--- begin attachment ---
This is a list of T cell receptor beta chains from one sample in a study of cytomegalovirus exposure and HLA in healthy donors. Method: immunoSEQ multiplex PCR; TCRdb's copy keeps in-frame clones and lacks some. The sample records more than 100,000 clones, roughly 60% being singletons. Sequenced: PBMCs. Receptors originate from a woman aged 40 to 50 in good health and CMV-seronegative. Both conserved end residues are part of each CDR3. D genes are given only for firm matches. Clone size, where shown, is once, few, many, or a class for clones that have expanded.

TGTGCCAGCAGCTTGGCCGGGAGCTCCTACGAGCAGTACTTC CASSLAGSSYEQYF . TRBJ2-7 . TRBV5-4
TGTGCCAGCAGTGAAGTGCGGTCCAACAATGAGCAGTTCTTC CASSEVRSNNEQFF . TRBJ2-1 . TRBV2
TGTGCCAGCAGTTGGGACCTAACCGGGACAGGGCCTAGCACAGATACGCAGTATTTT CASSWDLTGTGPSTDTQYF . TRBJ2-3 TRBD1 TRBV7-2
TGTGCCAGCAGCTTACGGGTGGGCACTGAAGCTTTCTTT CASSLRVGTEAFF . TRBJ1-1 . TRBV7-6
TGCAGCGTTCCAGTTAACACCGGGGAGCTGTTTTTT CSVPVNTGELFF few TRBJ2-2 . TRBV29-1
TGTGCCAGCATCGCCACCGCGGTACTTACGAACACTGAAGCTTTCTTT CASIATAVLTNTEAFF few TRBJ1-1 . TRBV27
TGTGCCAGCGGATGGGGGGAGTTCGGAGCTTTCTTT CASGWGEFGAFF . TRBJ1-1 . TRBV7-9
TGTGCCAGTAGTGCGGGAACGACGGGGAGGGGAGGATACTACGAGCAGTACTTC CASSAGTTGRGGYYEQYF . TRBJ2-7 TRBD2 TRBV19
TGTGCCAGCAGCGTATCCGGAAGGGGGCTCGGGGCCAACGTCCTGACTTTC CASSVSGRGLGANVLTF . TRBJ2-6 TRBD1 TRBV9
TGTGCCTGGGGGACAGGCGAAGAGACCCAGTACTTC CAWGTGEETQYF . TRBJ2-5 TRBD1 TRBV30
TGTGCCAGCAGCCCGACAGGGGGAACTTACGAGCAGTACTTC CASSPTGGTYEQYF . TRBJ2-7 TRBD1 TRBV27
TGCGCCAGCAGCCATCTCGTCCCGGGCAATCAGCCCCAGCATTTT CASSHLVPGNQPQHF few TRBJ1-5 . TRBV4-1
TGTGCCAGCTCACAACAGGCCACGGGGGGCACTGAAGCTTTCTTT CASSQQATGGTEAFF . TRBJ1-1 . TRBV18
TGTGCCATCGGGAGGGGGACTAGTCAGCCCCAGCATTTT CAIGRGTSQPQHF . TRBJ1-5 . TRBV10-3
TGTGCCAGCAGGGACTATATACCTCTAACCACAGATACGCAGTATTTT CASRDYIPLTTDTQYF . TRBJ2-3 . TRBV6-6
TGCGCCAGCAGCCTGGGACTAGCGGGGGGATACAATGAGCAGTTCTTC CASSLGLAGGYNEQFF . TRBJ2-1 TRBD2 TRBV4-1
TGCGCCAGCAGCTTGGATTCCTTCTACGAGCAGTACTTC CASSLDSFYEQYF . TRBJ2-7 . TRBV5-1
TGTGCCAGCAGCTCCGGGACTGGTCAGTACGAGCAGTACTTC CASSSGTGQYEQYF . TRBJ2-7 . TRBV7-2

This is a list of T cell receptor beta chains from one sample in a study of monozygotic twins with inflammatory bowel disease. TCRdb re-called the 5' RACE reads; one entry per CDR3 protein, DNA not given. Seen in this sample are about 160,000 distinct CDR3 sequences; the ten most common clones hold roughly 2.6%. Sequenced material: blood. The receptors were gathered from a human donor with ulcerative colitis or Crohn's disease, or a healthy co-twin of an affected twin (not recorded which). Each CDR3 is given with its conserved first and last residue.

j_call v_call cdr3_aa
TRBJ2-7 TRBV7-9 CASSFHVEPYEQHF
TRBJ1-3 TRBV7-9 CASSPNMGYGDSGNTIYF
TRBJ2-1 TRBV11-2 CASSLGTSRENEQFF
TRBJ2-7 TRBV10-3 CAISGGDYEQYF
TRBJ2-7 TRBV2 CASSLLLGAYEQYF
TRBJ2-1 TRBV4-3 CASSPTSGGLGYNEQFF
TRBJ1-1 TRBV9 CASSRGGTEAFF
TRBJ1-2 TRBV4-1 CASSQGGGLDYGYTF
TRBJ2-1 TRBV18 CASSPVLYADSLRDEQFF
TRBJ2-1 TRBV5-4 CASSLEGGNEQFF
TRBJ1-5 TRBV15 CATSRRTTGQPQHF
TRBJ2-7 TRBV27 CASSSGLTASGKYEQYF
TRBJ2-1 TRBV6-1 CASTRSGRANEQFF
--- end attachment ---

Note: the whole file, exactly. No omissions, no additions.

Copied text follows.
This is a list of T cell receptor beta chains from one sample in a study of cytomegalovirus exposure and HLA in healthy donors. Method: immunoSEQ multiplex PCR; TCRdb's copy keeps in-frame clones and lacks some. The sample records more than 100,000 clones, roughly 60% being singletons. Sequenced: PBMCs. Receptors originate from a woman aged 40 to 50 in good health and CMV-seronegative. Both conserved end residues are part of each CDR3. D genes are given only for firm matches. Clone size, where shown, is once, few, many, or a class for clones that have expanded.

TGTGCCAGCAGCTTGGCCGGGAGCTCCTACGAGCAGTACTTC CASSLAGSSYEQYF . TRBJ2-7 . TRBV5-4
TGTGCCAGCAGTGAAGTGCGGTCCAACAATGAGCAGTTCTTC CASSEVRSNNEQFF . TRBJ2-1 . TRBV2
TGTGCCAGCAGTTGGGACCTAACCGGGACAGGGCCTAGCACAGATACGCAGTATTTT CASSWDLTGTGPSTDTQYF . TRBJ2-3 TRBD1 TRBV7-2
TGTGCCAGCAGCTTACGGGTGGGCACTGAAGCTTTCTTT CASSLRVGTEAFF . TRBJ1-1 . TRBV7-6
TGCAGCGTTCCAGTTAACACCGGGGAGCTGTTTTTT CSVPVNTGELFF few TRBJ2-2 . TRBV29-1
TGTGCCAGCATCGCCACCGCGGTACTTACGAACACTGAAGCTTTCTTT CASIATAVLTNTEAFF few TRBJ1-1 . TRBV27
TGTGCCAGCGGATGGGGGGAGTTCGGAGCTTTCTTT CASGWGEFGAFF . TRBJ1-1 . TRBV7-9
TGTGCCAGTAGTGCGGGAACGACGGGGAGGGGAGGATACTACGAGCAGTACTTC CASSAGTTGRGGYYEQYF . TRBJ2-7 TRBD2 TRBV19
TGTGCCAGCAGCGTATCCGGAAGGGGGCTCGGGGCCAACGTCCTGACTTTC CASSVSGRGLGANVLTF . TRBJ2-6 TRBD1 TRBV9
TGTGCCTGGGGGACAGGCGAAGAGACCCAGTACTTC CAWGTGEETQYF . TRBJ2-5 TRBD1 TRBV30
TGTGCCAGCAGCCCGACAGGGGGAACTTACGAGCAGTACTTC CASSPTGGTYEQYF . TRBJ2-7 TRBD1 TRBV27
TGCGCCAGCAGCCATCTCGTCCCGGGCAATCAGCCCCAGCATTTT CASSHLVPGNQPQHF few TRBJ1-5 . TRBV4-1
TGTGCCAGCTCACAACAGGCCACGGGGGGCACTGAAGCTTTCTTT CASSQQATGGTEAFF . TRBJ1-1 . TRBV18
TGTGCCATCGGGAGGGGGACTAGTCAGCCCCAGCATTTT CAIGRGTSQPQHF . TRBJ1-5 . TRBV10-3
TGTGCCAGCAGGGACTATATACCTCTAACCACAGATACGCAGTATTTT CASRDYIPLTTDTQYF . TRBJ2-3 . TRBV6-6
TGCGCCAGCAGCCTGGGACTAGCGGGGGGATACAATGAGCAGTTCTTC CASSLGLAGGYNEQFF . TRBJ2-1 TRBD2 TRBV4-1
TGCGCCAGCAGCTTGGATTCCTTCTACGAGCAGTACTTC CASSLDSFYEQYF . TRBJ2-7 . TRBV5-1
TGTGCCAGCAGCTCCGGGACTGGTCAGTACGAGCAGTACTTC CASSSGTGQYEQYF . TRBJ2-7 . TRBV7-2

This is a list of T cell receptor beta chains from one sample in a study of monozygotic twins with inflammatory bowel disease. TCRdb re-called the 5' RACE reads; one entry per CDR3 protein, DNA not given. Seen in this sample are about 160,000 distinct CDR3 sequences; the ten most common clones hold roughly 2.6%. Sequenced material: blood. The receptors were gathered from a human donor with ulcerative colitis or Crohn's disease, or a healthy co-twin of an affected twin (not recorded which). Each CDR3 is given with its conserved first and last residue.

j_call v_call cdr3_aa
TRBJ2-7 TRBV7-9 CASSFHVEPYEQHF
TRBJ1-3 TRBV7-9 CASSPNMGYGDSGNTIYF
TRBJ2-1 TRBV11-2 CASSLGTSRENEQFF
TRBJ2-7 TRBV10-3 CAISGGDYEQYF
TRBJ2-7 TRBV2 CASSLLLGAYEQYF
TRBJ2-1 TRBV4-3 CASSPTSGGLGYNEQFF
TRBJ1-1 TRBV9 CASSRGGTEAFF
TRBJ1-2 TRBV4-1 CASSQGGGLDYGYTF
TRBJ2-1 TRBV18 CASSPVLYADSLRDEQFF
TRBJ2-1 TRBV5-4 CASSLEGGNEQFF
TRBJ1-5 TRBV15 CATSRRTTGQPQHF
TRBJ2-7 TRBV27 CASSSGLTASGKYEQYF
TRBJ2-1 TRBV6-1 CASTRSGRANEQFF